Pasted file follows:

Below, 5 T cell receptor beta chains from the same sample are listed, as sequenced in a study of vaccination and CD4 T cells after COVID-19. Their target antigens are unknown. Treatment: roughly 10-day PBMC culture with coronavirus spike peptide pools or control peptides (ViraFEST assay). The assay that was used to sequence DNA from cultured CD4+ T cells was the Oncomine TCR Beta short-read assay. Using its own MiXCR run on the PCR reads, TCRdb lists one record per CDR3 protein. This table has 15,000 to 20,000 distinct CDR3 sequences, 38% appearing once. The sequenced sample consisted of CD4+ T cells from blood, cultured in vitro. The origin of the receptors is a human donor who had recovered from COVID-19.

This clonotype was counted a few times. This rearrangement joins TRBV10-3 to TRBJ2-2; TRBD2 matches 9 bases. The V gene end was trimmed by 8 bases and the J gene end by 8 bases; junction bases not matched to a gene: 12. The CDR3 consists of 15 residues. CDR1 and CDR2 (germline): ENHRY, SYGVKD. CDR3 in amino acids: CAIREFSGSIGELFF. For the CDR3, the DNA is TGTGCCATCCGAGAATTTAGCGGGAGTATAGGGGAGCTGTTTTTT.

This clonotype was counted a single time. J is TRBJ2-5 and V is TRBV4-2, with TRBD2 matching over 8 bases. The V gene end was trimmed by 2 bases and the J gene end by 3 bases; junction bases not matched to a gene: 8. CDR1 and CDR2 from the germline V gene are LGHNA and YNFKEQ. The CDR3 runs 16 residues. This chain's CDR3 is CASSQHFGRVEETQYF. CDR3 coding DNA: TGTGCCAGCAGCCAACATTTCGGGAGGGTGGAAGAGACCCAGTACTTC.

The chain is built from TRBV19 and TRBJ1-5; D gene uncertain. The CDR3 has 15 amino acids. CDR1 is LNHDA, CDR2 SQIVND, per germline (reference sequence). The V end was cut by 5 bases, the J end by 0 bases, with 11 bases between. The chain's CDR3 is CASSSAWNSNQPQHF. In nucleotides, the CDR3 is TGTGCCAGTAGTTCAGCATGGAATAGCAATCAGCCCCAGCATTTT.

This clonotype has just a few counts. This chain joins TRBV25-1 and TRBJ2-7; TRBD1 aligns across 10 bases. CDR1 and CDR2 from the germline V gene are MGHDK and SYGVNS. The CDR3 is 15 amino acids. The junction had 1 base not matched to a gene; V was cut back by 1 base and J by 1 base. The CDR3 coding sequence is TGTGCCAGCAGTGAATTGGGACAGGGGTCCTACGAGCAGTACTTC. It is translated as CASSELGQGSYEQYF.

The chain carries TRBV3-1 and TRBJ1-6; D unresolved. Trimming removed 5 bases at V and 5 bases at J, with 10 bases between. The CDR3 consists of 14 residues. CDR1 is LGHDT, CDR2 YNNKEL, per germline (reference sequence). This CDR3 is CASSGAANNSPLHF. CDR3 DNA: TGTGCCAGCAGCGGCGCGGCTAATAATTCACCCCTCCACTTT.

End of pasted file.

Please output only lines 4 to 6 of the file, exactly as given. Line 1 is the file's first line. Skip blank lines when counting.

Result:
The chain is built from TRBV19 and TRBJ1-5; D gene uncertain. The CDR3 has 15 amino acids. CDR1 is LNHDA, CDR2 SQIVND, per germline (reference sequence). The V end was cut by 5 bases, the J end by 0 bases, with 11 bases between. The chain's CDR3 is CASSSAWNSNQPQHF. In nucleotides, the CDR3 is TGTGCCAGTAGTTCAGCATGGAATAGCAATCAGCCCCAGCATTTT.

This clonotype has just a few counts. This chain joins TRBV25-1 and TRBJ2-7; TRBD1 aligns across 10 bases. CDR1 and CDR2 from the germline V gene are MGHDK and SYGVNS. The CDR3 is 15 amino acids. The junction had 1 base not matched to a gene; V was cut back by 1 base and J by 1 base. The CDR3 coding sequence is TGTGCCAGCAGTGAATTGGGACAGGGGTCCTACGAGCAGTACTTC. It is translated as CASSELGQGSYEQYF.

The chain carries TRBV3-1 and TRBJ1-6; D unresolved. Trimming removed 5 bases at V and 5 bases at J, with 10 bases between. The CDR3 consists of 14 residues. CDR1 is LGHDT, CDR2 YNNKEL, per germline (reference sequence). This CDR3 is CASSGAANNSPLHF. CDR3 DNA: TGTGCCAGCAGCGGCGCGGCTAATAATTCACCCCTCCACTTT.